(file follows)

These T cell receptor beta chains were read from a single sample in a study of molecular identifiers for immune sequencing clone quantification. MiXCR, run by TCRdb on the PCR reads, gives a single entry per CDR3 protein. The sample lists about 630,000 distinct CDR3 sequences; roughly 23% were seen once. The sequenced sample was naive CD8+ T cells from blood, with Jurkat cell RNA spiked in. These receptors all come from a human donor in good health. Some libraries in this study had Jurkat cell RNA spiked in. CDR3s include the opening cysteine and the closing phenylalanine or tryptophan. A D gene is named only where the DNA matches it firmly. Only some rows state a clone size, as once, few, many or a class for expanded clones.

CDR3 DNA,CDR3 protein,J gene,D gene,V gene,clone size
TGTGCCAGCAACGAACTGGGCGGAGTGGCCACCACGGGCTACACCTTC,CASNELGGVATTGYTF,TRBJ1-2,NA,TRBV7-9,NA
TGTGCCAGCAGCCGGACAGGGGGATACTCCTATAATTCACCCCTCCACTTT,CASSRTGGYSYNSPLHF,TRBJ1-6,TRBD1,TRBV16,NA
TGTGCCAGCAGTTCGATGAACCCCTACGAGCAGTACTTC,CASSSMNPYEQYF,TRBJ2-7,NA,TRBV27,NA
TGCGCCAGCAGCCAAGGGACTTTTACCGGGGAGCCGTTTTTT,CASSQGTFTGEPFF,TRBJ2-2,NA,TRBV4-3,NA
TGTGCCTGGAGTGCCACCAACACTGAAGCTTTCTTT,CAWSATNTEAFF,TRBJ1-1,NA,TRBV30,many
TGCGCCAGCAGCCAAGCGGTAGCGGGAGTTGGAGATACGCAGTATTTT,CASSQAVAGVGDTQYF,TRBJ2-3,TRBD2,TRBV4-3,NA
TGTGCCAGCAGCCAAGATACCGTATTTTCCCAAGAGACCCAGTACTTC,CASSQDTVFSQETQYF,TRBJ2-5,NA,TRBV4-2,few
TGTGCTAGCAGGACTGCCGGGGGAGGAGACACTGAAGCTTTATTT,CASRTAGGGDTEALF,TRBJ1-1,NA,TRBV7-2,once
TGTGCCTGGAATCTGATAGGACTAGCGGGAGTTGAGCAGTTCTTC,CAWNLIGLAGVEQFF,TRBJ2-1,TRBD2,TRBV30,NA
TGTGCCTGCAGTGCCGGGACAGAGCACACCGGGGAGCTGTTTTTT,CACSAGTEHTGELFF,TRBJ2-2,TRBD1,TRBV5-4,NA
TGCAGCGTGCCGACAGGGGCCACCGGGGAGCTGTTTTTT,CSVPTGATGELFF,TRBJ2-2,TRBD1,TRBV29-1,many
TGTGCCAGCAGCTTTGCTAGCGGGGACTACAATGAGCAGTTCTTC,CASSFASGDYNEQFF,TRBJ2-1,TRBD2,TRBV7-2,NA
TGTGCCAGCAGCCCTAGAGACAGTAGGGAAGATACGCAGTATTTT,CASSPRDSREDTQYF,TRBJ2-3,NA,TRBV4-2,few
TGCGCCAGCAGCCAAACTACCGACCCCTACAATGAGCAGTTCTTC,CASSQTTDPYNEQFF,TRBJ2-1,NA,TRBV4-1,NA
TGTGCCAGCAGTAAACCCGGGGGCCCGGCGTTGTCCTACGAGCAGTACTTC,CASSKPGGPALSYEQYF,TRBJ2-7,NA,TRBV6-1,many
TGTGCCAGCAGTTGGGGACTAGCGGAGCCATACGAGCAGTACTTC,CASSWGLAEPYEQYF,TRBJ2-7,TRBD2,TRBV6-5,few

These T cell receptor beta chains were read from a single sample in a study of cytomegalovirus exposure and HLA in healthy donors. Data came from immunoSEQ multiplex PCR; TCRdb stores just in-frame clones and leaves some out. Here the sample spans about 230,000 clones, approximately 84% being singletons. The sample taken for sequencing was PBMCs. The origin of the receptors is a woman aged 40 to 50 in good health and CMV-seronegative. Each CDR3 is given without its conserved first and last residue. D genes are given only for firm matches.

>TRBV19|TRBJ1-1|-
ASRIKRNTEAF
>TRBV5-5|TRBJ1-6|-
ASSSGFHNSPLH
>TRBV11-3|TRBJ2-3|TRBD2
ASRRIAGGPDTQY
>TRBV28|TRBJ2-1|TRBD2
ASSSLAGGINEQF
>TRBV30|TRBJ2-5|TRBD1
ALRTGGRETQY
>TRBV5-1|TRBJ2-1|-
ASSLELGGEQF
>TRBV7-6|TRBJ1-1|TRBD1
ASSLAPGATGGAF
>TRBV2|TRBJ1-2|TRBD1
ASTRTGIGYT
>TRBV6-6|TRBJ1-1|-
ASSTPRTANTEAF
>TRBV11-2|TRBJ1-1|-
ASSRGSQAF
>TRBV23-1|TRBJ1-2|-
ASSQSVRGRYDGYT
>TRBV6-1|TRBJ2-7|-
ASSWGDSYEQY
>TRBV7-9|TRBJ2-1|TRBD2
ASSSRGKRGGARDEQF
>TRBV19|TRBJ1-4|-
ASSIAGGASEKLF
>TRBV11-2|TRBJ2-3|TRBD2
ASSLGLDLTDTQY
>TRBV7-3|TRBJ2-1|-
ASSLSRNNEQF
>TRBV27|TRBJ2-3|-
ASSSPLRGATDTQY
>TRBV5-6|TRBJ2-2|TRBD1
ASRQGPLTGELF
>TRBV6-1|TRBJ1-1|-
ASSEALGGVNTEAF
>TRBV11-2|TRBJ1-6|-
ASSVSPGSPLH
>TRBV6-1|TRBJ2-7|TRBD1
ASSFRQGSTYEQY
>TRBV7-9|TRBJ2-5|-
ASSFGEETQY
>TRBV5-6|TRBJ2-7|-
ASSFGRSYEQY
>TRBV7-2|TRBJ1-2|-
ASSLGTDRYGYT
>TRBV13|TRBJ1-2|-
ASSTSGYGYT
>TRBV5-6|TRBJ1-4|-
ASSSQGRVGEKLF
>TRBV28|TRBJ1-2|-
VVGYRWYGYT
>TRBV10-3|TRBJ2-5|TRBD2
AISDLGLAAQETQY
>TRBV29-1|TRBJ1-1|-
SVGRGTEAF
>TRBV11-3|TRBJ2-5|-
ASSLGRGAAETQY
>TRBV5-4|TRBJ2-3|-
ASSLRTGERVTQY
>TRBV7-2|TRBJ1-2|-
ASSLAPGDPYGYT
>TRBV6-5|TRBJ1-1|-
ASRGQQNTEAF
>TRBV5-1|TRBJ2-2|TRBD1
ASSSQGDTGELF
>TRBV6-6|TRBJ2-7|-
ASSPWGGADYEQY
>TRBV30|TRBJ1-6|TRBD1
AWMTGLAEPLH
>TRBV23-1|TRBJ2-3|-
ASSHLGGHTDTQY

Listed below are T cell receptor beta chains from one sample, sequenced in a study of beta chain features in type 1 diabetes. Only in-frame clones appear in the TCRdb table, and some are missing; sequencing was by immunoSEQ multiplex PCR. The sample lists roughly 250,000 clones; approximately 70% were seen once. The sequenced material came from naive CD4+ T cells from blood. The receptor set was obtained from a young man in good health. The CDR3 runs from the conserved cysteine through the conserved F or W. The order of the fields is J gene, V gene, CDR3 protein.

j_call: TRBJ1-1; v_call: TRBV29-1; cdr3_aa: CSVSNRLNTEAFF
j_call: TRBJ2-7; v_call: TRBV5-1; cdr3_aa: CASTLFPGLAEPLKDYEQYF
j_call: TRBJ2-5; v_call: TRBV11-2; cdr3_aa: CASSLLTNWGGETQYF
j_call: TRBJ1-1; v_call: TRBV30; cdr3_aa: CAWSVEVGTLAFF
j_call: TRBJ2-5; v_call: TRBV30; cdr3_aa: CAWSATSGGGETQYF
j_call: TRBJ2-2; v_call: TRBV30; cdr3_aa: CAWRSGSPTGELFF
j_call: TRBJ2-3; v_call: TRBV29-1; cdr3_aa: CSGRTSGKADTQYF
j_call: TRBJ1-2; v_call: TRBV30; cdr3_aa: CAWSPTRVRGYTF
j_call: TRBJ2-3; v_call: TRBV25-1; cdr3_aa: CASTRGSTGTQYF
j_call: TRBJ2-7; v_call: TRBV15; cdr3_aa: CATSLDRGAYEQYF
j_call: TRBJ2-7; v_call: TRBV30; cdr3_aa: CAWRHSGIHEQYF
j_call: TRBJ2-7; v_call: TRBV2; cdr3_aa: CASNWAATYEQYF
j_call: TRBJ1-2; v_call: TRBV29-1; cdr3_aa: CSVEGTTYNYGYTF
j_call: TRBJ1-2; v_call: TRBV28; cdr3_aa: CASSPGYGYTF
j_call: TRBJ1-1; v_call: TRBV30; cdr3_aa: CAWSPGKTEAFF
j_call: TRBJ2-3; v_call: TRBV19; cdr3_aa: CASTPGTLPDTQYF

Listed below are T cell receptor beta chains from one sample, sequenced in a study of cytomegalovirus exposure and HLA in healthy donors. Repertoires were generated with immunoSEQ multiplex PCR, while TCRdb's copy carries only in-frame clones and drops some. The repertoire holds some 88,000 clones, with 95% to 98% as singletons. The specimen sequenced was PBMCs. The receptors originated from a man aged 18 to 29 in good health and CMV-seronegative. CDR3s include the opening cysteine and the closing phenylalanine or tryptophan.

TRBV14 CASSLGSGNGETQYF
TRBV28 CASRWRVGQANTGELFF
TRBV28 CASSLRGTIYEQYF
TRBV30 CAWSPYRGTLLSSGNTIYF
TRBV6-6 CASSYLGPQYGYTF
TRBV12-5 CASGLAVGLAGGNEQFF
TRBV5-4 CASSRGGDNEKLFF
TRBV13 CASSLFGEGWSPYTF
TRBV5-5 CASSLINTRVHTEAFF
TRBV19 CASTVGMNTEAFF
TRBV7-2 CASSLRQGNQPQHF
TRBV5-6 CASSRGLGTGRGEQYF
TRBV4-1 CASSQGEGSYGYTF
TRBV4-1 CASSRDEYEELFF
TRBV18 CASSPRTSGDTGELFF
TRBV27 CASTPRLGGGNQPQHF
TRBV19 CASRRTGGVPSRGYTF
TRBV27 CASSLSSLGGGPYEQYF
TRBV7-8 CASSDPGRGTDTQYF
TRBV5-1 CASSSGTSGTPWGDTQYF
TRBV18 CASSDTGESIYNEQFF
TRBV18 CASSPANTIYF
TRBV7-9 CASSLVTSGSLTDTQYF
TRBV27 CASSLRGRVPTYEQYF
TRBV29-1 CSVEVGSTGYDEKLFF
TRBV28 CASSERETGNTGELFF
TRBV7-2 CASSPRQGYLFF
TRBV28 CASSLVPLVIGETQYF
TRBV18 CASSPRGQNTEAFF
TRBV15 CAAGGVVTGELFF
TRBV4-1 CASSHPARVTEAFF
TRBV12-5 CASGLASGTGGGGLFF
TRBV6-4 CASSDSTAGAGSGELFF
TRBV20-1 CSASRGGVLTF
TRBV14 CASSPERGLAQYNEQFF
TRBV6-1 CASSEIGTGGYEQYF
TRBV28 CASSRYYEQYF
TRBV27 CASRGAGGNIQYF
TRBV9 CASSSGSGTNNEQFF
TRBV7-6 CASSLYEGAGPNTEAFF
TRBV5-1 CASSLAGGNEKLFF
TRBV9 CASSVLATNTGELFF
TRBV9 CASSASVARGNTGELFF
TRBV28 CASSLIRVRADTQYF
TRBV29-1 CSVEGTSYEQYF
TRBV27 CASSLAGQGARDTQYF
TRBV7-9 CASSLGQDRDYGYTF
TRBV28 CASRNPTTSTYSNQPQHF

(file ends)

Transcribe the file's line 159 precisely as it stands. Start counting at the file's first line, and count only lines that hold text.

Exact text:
TRBV28 CASRNPTTSTYSNQPQHF